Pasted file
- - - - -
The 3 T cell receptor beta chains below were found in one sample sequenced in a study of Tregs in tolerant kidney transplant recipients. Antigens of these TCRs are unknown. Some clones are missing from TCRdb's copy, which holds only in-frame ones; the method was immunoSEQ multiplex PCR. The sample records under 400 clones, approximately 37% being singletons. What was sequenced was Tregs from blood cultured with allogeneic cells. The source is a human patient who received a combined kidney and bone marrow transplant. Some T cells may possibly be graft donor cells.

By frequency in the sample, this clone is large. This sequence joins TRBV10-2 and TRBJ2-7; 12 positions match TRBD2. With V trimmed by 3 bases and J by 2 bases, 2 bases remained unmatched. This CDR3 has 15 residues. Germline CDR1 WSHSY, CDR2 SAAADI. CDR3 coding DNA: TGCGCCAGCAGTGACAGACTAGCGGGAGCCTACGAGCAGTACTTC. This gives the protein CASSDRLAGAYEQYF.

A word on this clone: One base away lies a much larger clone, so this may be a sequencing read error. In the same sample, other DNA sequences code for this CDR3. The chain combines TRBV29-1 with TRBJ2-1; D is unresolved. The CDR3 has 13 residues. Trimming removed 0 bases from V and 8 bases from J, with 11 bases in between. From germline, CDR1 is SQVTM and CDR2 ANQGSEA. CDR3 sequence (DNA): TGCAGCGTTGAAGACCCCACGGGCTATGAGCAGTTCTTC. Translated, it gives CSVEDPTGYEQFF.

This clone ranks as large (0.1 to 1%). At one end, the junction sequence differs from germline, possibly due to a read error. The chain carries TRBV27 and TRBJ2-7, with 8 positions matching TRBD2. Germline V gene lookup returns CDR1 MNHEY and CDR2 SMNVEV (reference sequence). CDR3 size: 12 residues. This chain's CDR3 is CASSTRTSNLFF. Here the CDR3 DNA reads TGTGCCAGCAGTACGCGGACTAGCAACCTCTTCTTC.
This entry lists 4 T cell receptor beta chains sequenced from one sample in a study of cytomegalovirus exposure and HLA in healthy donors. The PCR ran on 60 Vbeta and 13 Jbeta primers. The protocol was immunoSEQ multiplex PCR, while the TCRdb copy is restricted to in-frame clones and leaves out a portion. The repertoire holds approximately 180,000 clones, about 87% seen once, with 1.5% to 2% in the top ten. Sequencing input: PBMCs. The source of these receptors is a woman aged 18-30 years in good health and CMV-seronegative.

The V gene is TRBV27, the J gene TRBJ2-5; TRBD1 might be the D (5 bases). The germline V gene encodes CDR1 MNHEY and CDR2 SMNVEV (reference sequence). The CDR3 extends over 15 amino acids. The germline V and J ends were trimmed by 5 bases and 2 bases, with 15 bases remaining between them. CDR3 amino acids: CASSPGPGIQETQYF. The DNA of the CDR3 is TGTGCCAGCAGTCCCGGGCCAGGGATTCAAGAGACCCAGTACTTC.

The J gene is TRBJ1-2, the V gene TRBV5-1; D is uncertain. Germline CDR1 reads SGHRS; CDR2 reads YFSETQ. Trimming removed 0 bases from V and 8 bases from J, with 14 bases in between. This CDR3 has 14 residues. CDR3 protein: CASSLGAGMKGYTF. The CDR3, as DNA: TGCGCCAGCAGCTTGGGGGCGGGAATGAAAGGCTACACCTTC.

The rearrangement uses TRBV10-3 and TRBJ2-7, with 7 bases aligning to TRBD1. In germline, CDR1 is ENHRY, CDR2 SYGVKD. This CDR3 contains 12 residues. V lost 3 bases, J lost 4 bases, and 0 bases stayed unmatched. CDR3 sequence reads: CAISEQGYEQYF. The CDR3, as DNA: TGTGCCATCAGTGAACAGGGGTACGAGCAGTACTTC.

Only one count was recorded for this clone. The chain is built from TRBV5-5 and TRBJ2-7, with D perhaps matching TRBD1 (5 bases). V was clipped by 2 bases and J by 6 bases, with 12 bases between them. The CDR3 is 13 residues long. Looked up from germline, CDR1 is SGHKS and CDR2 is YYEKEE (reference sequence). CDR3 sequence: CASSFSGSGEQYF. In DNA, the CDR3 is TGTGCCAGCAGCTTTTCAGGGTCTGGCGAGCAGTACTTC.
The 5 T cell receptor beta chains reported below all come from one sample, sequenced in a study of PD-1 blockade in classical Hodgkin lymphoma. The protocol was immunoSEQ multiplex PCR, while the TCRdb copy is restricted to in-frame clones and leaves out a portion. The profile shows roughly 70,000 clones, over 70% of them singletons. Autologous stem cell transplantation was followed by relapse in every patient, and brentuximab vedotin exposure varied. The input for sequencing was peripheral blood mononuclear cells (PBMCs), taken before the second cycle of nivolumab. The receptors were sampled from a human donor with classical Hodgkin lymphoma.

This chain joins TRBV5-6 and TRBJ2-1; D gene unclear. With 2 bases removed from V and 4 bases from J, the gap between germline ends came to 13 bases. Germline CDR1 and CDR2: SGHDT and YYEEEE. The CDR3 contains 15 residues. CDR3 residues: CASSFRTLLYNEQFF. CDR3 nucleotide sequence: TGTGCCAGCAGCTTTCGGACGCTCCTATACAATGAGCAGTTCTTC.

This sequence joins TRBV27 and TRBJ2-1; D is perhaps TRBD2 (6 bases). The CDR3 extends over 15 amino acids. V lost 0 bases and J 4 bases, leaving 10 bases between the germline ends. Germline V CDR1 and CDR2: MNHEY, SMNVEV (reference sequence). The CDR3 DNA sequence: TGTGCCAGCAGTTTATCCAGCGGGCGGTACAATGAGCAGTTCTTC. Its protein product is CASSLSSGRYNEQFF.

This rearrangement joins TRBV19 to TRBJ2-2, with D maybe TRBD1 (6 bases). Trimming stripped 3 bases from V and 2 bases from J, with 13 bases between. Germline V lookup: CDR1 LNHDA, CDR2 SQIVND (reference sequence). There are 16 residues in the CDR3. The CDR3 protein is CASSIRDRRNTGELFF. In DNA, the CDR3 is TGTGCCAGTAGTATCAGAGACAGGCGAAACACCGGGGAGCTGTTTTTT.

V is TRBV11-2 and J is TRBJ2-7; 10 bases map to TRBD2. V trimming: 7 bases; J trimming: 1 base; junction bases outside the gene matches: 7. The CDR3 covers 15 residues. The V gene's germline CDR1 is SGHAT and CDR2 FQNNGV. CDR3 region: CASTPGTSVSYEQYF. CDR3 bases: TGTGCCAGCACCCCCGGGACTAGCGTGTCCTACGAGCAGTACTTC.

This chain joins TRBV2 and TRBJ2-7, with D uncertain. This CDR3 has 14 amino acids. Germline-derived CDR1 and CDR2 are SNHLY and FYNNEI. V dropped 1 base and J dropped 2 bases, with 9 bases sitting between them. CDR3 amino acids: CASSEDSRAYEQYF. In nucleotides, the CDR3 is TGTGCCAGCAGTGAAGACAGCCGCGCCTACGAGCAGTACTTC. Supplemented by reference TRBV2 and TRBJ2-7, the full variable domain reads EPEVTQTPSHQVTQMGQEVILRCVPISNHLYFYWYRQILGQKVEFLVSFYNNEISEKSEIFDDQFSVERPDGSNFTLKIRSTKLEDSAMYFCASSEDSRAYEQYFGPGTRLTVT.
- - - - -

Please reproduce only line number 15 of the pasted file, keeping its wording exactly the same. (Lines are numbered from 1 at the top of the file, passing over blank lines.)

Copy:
This chain joins TRBV2 and TRBJ2-7, with D uncertain. This CDR3 has 14 amino acids. Germline-derived CDR1 and CDR2 are SNHLY and FYNNEI. V dropped 1 base and J dropped 2 bases, with 9 bases sitting between them. CDR3 amino acids: CASSEDSRAYEQYF. In nucleotides, the CDR3 is TGTGCCAGCAGTGAAGACAGCCGCGCCTACGAGCAGTACTTC. Supplemented by reference TRBV2 and TRBJ2-7, the full variable domain reads EPEVTQTPSHQVTQMGQEVILRCVPISNHLYFYWYRQILGQKVEFLVSFYNNEISEKSEIFDDQFSVERPDGSNFTLKIRSTKLEDSAMYFCASSEDSRAYEQYFGPGTRLTVT.